Banking on design

DESIGN faculty and students participate in direct financial service design challenge at Design Thinking Week in Berlin

07/21/17

UNIVERSITY PARK, Pa. – Three representatives from the School of Engineering Design, Technology, and Professional Program’s (SEDTAPP) Engineering Design graduate program recently took their design expertise abroad for Design Thinking Week.

Hosted by the School of Design Thinking at Hasso-Plattner-Institut (HPI) in Potsdam, Germany, Design Thinking Week is a week-long program where HPI students and participants from other universities from around the world discuss the innovation method of design thinking and work together to solve a real-life challenge.

For the week, Sarah Ritter, assistant professor of engineering design; Rohan Prabhu, engineering design graduate student; and Andrea Sinkpon, engineering design graduate student, completely immersed themselves in the design world, spending time completing research, fieldwork, demonstrations, prototypes and presentations for the spring 2017 project “Financial Empowerment in an Era of Digital Transformation.” The project challenged designers to create a new service to offer new customers of ING-DiBa AG, a direct bank based in Frankfurt, Germany. As a direct bank, ING-DiBa AG doesn’t have branch locations. Instead, all services are offered remotely through online and telephone banking.

Design Thinking Week participants were divided into 10 teams for the design challenge. Attendees generated concepts for services that met the wants and needs of clients and potential clients, as well as the types of relationships customers search for from financial advice services. Additional insight was gathered through interactions with ING DiBa to better understand the strategies and concepts of direct banking.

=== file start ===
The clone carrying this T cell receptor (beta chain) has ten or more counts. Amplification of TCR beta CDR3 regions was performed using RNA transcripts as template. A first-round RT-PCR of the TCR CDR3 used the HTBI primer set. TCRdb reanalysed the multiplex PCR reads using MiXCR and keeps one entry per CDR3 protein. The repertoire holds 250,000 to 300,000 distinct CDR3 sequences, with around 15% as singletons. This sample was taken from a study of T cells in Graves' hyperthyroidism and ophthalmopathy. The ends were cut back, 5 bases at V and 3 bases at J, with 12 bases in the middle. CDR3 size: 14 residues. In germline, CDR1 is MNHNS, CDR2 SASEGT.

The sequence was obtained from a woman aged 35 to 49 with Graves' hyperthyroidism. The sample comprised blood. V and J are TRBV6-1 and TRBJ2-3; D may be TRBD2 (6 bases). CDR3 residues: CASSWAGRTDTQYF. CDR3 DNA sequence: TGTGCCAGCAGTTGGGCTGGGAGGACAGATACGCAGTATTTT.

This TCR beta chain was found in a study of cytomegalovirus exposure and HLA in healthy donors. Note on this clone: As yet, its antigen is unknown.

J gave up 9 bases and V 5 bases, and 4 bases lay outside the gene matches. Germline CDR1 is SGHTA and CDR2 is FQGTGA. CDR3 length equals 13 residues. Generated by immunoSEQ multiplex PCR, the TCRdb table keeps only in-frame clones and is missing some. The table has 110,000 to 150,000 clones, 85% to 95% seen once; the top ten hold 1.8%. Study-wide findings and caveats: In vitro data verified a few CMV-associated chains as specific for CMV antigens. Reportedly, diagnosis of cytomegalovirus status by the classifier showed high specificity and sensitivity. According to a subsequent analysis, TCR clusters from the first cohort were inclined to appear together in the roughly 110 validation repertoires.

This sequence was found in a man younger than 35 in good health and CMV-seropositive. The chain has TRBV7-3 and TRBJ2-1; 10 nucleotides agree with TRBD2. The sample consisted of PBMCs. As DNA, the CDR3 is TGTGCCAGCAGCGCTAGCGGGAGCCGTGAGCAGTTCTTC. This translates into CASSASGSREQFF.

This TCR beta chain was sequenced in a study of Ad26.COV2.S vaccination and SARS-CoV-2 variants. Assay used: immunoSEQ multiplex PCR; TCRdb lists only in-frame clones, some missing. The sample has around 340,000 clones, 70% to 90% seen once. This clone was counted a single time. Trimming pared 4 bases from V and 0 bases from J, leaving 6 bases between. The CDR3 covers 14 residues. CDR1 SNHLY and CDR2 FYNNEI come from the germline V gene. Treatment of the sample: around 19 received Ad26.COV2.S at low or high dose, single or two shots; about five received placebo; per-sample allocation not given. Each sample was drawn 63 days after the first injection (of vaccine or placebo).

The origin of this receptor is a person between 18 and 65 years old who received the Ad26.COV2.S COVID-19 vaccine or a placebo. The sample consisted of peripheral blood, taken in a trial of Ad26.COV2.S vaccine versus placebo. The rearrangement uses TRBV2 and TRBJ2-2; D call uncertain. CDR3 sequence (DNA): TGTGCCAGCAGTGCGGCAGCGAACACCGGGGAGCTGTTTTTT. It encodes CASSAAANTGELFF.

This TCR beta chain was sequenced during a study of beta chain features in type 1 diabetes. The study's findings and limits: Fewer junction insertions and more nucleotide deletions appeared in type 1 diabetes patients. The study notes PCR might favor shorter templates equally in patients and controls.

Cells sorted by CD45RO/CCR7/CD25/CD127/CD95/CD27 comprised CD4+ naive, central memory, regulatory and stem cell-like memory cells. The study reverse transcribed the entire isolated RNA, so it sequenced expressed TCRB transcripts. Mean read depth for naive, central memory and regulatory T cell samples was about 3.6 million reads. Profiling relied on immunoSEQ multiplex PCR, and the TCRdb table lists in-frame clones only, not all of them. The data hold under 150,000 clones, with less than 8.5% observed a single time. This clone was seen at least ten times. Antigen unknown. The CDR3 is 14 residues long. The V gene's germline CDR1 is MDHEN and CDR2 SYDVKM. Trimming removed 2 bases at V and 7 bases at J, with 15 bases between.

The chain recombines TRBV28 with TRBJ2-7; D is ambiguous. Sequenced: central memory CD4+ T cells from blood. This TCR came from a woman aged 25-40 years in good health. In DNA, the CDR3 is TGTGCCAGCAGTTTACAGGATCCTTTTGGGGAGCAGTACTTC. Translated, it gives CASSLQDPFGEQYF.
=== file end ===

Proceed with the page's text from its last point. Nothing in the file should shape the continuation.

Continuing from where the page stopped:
After completing their research, the teams were asked to prototype ideas and test them with potential users, experts and financial stakeholders.

As a member of team one, Ritter worked to design a fun and interactive smartphone application focused on life events and the financial experiences associated with them. Prabhu and his team six colleagues created two prototypes – an interactive, multiple profile bank account website and a temporary shared bank account. Final prototyping and testing focused on “Crowd Money,” the temporary shared bank account concept. Sinkpon and team five designed a family planner service, helping families better organize and track their finances.

“It is easier to design a product, process or system when the implications in the end are real and not hypothetical. The design process becomes more personal when you know that people will potentially use it,” Sinkpon said. “Solving real life problems forces designers to be mindful and careful about their designs – it’s important because there is a possibility to make a difference in the world and make people’s lives better.”

 

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MEDIA CONTACT:

Samantha Chavanic

smh5218@engr.psu.edu

Sarah Ritter writing

Rohan Prabhu writing on paper

Sarah Ritter (top) and Rohan Prabhu (bottom) draw concepts for their financial services during Design Thinking Week 2017. 

Design Thinking Week Photo Album

“Solving real life problems forces designers to be mindful and careful about their designs – it’s important because there is a possibility to make a difference in the world and make people’s lives better.”

FOR MORE INFORMATION:

Matt Parkinson

 
 

About

The School of Engineering Design, Technology, and Professional Programs (SEDTAPP) delivers effective engineering education through active, collaborative, project-based, and professionally oriented classroom experiences. SEDTAPP offers a variety of programs that partner faculty, students, and industry in the study of real-life engineering problems. Our programs teach students to solve real-life problems with innovative solutions. 

School of Engineering Design, Technology, and Professional Programs

213 Hammond Building

The Pennsylvania State University

University Park, PA 16802

Phone: 814-865-2952